Adriana Pierce made Acantilado on her colleagues at Miami City Ballet. Photo by Leigh-Ann Esty, Courtesy Pierce

Once Adriana Pierce caught the choreography bug as a teenager, dancemaking came naturally. More difficult was navigating the tricky situations that would arise when choreographing on classmates and friends. "If a rehearsal didn't go well, I'd worry that people didn't respect me or didn't like my work," says Pierce, who went on to participate in the School of American Ballet's Student Choreography Workshop twice, at 17 and 18. "I had a lot to learn: how not to take things personally, how to express what I wanted, when to push and when to back off."

Choreographing on your peers can feel intimidating. How can you be a leader in your own rehearsals when you're dancing at the same level the rest of the time? How can you critique your cast without hurting feelings? Avoiding pitfalls takes commitment and care, but the payoff is worth it.

Show Up Prepared


Setting an agenda for each rehearsal shows your dancers that you respect their time. In return, they may be more likely to respect your leadership. "With peers, you can't walk into the room and say, 'I'm the teacher; you're the student,' " says Pierce, who can currently be seen in the Broadway revival of Carousel. "Authority has to be earned."

Preparation can also ease nerves about your new role. When Maddie Hanson, a dance major at The Juilliard School, began choreographing on her classmates as a freshman, "I always came into rehearsals with a movement phrase and goals for the day," she says. Now a junior, Hanson has become more confident creating on the fly. Still, she strives to be organized, and to bring something new, like a particular image, to each session.

But preparing doesn't mean being inflexible in rehearsals. Elizabeth George, who teaches composition at the University of Arizona, explains, "You never want to be so rigid that if something spontaneous happens, you're not willing to explore it." A collaborative environment can keep everyone invested in the process.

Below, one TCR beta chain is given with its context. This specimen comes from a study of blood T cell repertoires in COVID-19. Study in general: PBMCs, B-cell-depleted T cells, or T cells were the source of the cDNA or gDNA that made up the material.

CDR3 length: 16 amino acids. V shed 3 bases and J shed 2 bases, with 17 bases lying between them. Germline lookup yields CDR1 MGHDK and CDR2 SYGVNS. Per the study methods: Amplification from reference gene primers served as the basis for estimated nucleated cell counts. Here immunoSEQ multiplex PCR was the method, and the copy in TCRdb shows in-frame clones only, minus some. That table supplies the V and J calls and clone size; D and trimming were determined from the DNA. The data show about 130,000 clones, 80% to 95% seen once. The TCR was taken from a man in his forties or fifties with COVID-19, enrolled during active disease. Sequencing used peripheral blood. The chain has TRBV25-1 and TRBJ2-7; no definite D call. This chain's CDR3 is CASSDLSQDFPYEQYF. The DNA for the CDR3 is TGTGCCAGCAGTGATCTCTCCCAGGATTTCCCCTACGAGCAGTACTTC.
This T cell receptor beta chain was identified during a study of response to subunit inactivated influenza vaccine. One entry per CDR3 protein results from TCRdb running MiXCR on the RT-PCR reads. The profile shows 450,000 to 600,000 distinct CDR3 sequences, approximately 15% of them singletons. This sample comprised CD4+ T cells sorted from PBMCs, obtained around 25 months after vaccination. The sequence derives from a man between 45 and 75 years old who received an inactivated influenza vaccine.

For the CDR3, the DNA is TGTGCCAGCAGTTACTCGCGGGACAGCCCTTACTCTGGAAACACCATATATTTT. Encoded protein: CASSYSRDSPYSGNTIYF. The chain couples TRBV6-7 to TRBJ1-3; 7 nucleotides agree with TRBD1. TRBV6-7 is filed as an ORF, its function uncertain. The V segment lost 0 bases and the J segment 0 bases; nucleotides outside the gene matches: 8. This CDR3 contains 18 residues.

Communicate Clearly

MCB dancers in Pierce's Acantilado. Photo by Leigh-Ann Esty, Courtesy Pierce


Last semester, George and her co-teacher Sam Watson asked their composition students what helped them most when choreographing on classmates. The top response: communication. "Dancers want information about what they're doing," Watson says, "whether they're working with a guest artist or a fellow student."

Communication should be a two-way street, Pierce adds. If a transition looks awkward, ask what would make it feel better. If your dancers seem exhausted, see if they have the energy for another full-out run.

Frame Feedback Wisely


To avoid hurting friends' feelings, frame criticism to be both positive and constructive. Rather than saying "That's not right" or "I don't like that," try acknowledging what a dancer is doing before asking to see it another way. "Then, you're offering options instead of barking orders," Pierce says.

When it comes to behavior issues, you may need to put your foot down. Pierce advises approaching the dancer the same way you would if you were having a non–dance-related issue. "Make it a conversation, not a confrontation," she says. "It can help to find out where they're coming from. Everyone is a human with emotions and a life outside the studio."

Cast Carefully


Juilliard students performing Hanson's work. Photo courtesy Hanson